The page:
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130. Effectiveness of Cleaning Protocols Throughout the Radiology Department

Kate O. Maryon, Nathan Drussel, Zach B. Williams, Moises Lazo, Natalie Mourant

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Despite precautions and measures taken to reduce the spread of infectious diseases throughout hospitals and clinics, the percentage of patients who obtain health care-associated infections (HAI) is substantially high. Health care-associated infections have been recognized as a leading cause of death or illness, not only in the United States but worldwide (Han, Sullivan, Leas, Pegues, Kaczmarek, & Umscheid, 2015). Cleaning protocols are a crucial part of hospitals and clinics. When cleaning protocols are not followed correctly, patients and healthcare workers are put at unnecessary risk for acquiring diseases. Han et al (2015) reported on a study in 2011 that an estimated 75,000 deaths came from HAI’s in the United States alone. All healthcare workers should know proper cleaning protocol to help reduce the spread of disease. While many protocols are put into place in healthcare settings, they may not always be followed. This project evaluated the effectiveness of cleaning protocols by examining whether there were significant differences in cleaning protocols between hospitals and clinics. It also evaluated if those protocols were sufficient enough and furthermore, how effective disinfectant dwell times can be in removing microbes.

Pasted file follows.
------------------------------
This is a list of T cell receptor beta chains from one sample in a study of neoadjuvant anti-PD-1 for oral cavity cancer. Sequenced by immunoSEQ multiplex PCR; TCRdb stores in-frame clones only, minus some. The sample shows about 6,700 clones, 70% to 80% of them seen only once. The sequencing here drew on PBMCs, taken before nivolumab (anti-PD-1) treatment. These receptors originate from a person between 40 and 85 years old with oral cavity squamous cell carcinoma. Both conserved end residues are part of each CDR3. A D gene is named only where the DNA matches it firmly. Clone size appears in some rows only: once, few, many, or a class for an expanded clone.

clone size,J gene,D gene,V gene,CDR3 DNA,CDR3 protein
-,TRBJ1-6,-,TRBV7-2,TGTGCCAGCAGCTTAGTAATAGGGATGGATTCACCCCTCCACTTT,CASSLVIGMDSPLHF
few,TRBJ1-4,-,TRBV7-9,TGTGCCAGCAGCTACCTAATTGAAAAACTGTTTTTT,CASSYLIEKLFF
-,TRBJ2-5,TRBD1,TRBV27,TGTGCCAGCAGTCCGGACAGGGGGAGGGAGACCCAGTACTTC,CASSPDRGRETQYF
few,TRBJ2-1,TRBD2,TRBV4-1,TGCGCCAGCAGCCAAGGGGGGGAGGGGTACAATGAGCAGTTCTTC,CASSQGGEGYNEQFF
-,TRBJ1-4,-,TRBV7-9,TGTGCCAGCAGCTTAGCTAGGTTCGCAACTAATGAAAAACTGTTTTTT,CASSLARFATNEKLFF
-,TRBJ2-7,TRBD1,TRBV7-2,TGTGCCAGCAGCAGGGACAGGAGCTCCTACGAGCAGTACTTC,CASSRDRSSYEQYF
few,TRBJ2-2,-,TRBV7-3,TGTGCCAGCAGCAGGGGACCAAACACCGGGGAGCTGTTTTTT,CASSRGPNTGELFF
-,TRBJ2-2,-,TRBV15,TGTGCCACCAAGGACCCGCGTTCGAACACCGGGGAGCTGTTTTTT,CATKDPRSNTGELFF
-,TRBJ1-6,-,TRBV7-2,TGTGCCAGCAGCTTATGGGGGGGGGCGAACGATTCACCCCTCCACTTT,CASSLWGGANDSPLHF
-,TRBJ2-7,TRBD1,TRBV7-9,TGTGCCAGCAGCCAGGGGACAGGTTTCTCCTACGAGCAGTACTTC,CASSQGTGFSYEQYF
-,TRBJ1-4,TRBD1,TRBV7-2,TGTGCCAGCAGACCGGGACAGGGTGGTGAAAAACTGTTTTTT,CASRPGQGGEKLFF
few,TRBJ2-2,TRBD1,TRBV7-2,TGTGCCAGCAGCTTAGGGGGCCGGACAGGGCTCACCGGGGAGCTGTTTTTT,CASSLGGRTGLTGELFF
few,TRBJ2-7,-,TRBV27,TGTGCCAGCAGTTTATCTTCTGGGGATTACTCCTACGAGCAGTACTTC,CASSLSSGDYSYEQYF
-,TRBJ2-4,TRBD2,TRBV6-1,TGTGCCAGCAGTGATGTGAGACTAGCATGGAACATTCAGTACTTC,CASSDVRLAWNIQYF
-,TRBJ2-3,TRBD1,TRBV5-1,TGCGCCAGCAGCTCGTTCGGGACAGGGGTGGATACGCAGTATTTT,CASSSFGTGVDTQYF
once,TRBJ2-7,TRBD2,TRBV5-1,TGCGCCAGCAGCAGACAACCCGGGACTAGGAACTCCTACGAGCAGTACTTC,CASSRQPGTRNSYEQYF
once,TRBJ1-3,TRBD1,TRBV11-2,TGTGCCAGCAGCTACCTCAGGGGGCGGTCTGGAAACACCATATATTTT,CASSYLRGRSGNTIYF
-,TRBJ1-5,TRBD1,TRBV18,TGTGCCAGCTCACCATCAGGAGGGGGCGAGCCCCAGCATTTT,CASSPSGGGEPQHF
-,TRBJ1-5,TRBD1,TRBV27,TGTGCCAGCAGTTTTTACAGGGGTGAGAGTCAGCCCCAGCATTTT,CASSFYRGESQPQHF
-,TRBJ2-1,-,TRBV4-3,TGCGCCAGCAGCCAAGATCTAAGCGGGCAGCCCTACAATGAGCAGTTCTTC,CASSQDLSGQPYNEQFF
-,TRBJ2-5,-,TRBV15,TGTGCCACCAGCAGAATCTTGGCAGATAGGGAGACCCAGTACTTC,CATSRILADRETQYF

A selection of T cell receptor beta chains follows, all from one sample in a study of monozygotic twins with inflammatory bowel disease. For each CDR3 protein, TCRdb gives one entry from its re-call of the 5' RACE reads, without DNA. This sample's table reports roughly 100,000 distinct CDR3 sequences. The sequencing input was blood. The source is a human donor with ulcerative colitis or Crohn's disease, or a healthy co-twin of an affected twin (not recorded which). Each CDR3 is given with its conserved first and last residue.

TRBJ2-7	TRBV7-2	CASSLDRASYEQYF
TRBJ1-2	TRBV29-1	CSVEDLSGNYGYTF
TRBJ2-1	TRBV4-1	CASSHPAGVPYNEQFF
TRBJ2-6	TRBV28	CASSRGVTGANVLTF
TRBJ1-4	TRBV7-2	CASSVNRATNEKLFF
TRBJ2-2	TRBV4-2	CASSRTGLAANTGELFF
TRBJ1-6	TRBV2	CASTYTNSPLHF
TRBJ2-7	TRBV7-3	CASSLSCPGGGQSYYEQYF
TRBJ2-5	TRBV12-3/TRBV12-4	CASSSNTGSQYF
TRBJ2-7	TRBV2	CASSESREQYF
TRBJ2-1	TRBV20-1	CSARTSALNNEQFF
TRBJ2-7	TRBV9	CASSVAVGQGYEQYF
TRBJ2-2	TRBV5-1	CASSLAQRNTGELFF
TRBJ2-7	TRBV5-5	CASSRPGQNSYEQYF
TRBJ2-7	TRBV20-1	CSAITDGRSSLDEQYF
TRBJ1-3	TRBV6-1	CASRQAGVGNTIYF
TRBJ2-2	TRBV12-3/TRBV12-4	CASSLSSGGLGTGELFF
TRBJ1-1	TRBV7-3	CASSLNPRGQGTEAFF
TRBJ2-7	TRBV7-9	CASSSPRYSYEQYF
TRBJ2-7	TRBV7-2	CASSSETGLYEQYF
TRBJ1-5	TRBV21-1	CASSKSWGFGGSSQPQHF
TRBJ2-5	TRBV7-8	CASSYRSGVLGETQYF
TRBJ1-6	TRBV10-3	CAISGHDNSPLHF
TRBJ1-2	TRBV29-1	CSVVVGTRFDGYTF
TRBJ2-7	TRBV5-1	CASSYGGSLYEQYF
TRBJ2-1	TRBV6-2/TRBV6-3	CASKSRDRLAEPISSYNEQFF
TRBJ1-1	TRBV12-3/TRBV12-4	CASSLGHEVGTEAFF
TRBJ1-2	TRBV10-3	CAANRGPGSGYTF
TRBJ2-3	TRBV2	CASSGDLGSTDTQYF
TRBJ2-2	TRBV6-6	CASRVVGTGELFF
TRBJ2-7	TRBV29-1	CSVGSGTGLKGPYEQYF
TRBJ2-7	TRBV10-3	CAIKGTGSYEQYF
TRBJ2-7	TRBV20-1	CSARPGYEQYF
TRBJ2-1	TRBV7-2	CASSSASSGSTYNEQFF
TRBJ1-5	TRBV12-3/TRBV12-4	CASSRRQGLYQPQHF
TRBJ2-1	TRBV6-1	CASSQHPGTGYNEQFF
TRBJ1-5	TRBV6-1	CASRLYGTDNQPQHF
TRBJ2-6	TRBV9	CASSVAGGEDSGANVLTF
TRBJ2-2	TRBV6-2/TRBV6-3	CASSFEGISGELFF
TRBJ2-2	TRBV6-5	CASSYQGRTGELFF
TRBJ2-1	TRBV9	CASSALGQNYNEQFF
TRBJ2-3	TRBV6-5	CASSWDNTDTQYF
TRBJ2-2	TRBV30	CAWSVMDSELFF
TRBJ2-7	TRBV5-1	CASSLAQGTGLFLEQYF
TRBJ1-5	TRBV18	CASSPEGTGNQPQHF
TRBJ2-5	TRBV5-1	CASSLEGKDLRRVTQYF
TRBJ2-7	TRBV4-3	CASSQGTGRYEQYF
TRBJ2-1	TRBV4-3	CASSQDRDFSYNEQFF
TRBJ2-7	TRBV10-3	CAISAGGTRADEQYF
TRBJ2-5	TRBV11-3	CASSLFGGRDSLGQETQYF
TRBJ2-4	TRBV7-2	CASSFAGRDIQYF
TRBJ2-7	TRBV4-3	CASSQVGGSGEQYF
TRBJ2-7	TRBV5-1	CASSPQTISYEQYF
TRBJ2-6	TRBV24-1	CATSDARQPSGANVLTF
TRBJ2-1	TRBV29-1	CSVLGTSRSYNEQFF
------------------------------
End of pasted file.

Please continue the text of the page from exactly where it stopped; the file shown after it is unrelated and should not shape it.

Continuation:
The materials that were used were TSA plates, sterile swabs, and distilled water. The room was cleaned after an exam according to protocol, i.e. the technologist had “wiped” down the room. The samples were obtained using a sterile swab wet with distilled water and used the spinning technique with the swab on different high touch items. After the item was swabbed, the student used the clam-shell method with TSA plates to avoid contamination. The samples were left out at room temperature for 96 hours to allow for growth of microbes.

Table Results

Positive vs Negative Results in Clinics

High Touch ItemsClinic AClinic B
Exposure ButtonNegativePositive
Collimation KnobsPositivePositive
Tube HandlesPositivePositive
Lead ApronPositivePositive
Wall BuckyPositivePositive

Positive vs Negative Results in Hospitals

High Touch ItemsHospital AHospital B
Exposure ButtonPositivePositive
Collimation KnobsN/APositive
Tube HandlesPositiveNegative
Lead ApronN/APositive
Wall BuckyPositiveNegative
Portable Collimation ButtonsPositiveN/A
Portable Exposure ButtonNegativeN/A

Cleaning Protocol Results

Tests were conducted on commonly high touched items used in radiographic examinations. Samples were taken in four separate healthcare settings in the Pacific Northwest.

Growth results for exposure button, tube handle, wall bucky, portable collimation, and collimation knobs in Hospital A
Growth results for exposure button, tube handle, all bucky, lead shield, and collimation knobs for Hospital B
Growth results for exposure button, tube handle, wall bucky, lead shield, and collimation knobs for Clinic A
Growth results for exposure button, tube handle, wall bucky, lead shield, and collimation knobs for Clinic B

Dwell Time Results